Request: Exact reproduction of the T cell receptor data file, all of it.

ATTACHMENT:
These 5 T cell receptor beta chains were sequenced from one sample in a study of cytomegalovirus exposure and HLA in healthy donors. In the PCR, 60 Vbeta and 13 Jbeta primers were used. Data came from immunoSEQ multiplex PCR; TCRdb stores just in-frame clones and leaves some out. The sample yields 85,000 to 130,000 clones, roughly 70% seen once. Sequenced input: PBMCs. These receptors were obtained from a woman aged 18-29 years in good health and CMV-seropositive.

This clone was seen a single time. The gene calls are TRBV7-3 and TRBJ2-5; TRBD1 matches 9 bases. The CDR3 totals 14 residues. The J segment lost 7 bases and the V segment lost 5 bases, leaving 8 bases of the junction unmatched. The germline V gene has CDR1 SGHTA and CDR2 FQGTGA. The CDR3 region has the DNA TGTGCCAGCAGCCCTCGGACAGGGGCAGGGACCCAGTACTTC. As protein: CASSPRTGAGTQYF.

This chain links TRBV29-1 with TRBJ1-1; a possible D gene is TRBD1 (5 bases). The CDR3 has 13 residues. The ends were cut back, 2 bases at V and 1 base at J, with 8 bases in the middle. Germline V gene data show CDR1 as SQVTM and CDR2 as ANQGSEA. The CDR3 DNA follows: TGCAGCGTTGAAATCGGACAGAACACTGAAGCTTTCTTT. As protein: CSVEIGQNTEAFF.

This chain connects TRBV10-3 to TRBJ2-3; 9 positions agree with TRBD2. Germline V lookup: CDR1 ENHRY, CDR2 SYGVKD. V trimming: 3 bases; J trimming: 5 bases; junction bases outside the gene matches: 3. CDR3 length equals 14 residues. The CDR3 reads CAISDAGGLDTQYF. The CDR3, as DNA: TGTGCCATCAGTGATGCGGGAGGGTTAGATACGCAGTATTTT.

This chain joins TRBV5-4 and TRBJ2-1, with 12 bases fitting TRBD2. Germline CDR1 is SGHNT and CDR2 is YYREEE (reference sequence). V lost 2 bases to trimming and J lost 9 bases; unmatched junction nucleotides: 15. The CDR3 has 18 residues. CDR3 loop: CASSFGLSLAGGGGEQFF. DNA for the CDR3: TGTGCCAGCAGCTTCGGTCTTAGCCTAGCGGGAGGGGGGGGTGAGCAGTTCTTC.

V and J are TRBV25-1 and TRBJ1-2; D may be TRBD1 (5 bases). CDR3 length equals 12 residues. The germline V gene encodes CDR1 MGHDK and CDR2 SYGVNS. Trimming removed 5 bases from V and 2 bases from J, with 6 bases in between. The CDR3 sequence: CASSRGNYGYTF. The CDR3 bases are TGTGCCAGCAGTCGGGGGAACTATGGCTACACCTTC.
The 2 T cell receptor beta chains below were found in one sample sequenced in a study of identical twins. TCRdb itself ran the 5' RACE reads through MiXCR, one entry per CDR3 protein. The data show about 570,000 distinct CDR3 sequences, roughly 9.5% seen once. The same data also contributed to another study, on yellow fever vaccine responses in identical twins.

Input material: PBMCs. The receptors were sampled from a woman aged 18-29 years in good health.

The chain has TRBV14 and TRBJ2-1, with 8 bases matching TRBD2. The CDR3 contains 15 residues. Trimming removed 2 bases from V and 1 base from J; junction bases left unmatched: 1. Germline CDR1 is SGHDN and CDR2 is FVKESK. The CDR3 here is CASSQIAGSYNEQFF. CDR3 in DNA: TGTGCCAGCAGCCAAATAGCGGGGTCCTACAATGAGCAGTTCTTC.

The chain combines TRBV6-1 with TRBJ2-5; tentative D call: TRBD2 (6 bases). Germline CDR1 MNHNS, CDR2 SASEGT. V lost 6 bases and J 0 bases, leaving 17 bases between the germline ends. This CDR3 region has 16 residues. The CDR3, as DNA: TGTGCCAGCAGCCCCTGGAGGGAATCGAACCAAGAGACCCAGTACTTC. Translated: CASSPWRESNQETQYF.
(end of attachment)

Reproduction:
These 5 T cell receptor beta chains were sequenced from one sample in a study of cytomegalovirus exposure and HLA in healthy donors. In the PCR, 60 Vbeta and 13 Jbeta primers were used. Data came from immunoSEQ multiplex PCR; TCRdb stores just in-frame clones and leaves some out. The sample yields 85,000 to 130,000 clones, roughly 70% seen once. Sequenced input: PBMCs. These receptors were obtained from a woman aged 18-29 years in good health and CMV-seropositive.

This clone was seen a single time. The gene calls are TRBV7-3 and TRBJ2-5; TRBD1 matches 9 bases. The CDR3 totals 14 residues. The J segment lost 7 bases and the V segment lost 5 bases, leaving 8 bases of the junction unmatched. The germline V gene has CDR1 SGHTA and CDR2 FQGTGA. The CDR3 region has the DNA TGTGCCAGCAGCCCTCGGACAGGGGCAGGGACCCAGTACTTC. As protein: CASSPRTGAGTQYF.

This chain links TRBV29-1 with TRBJ1-1; a possible D gene is TRBD1 (5 bases). The CDR3 has 13 residues. The ends were cut back, 2 bases at V and 1 base at J, with 8 bases in the middle. Germline V gene data show CDR1 as SQVTM and CDR2 as ANQGSEA. The CDR3 DNA follows: TGCAGCGTTGAAATCGGACAGAACACTGAAGCTTTCTTT. As protein: CSVEIGQNTEAFF.

This chain connects TRBV10-3 to TRBJ2-3; 9 positions agree with TRBD2. Germline V lookup: CDR1 ENHRY, CDR2 SYGVKD. V trimming: 3 bases; J trimming: 5 bases; junction bases outside the gene matches: 3. CDR3 length equals 14 residues. The CDR3 reads CAISDAGGLDTQYF. The CDR3, as DNA: TGTGCCATCAGTGATGCGGGAGGGTTAGATACGCAGTATTTT.

This chain joins TRBV5-4 and TRBJ2-1, with 12 bases fitting TRBD2. Germline CDR1 is SGHNT and CDR2 is YYREEE (reference sequence). V lost 2 bases to trimming and J lost 9 bases; unmatched junction nucleotides: 15. The CDR3 has 18 residues. CDR3 loop: CASSFGLSLAGGGGEQFF. DNA for the CDR3: TGTGCCAGCAGCTTCGGTCTTAGCCTAGCGGGAGGGGGGGGTGAGCAGTTCTTC.

V and J are TRBV25-1 and TRBJ1-2; D may be TRBD1 (5 bases). CDR3 length equals 12 residues. The germline V gene encodes CDR1 MGHDK and CDR2 SYGVNS. Trimming removed 5 bases from V and 2 bases from J, with 6 bases in between. The CDR3 sequence: CASSRGNYGYTF. The CDR3 bases are TGTGCCAGCAGTCGGGGGAACTATGGCTACACCTTC.
The 2 T cell receptor beta chains below were found in one sample sequenced in a study of identical twins. TCRdb itself ran the 5' RACE reads through MiXCR, one entry per CDR3 protein. The data show about 570,000 distinct CDR3 sequences, roughly 9.5% seen once. The same data also contributed to another study, on yellow fever vaccine responses in identical twins.

Input material: PBMCs. The receptors were sampled from a woman aged 18-29 years in good health.

The chain has TRBV14 and TRBJ2-1, with 8 bases matching TRBD2. The CDR3 contains 15 residues. Trimming removed 2 bases from V and 1 base from J; junction bases left unmatched: 1. Germline CDR1 is SGHDN and CDR2 is FVKESK. The CDR3 here is CASSQIAGSYNEQFF. CDR3 in DNA: TGTGCCAGCAGCCAAATAGCGGGGTCCTACAATGAGCAGTTCTTC.

The chain combines TRBV6-1 with TRBJ2-5; tentative D call: TRBD2 (6 bases). Germline CDR1 MNHNS, CDR2 SASEGT. V lost 6 bases and J 0 bases, leaving 17 bases between the germline ends. This CDR3 region has 16 residues. The CDR3, as DNA: TGTGCCAGCAGCCCCTGGAGGGAATCGAACCAAGAGACCCAGTACTTC. Translated: CASSPWRESNQETQYF.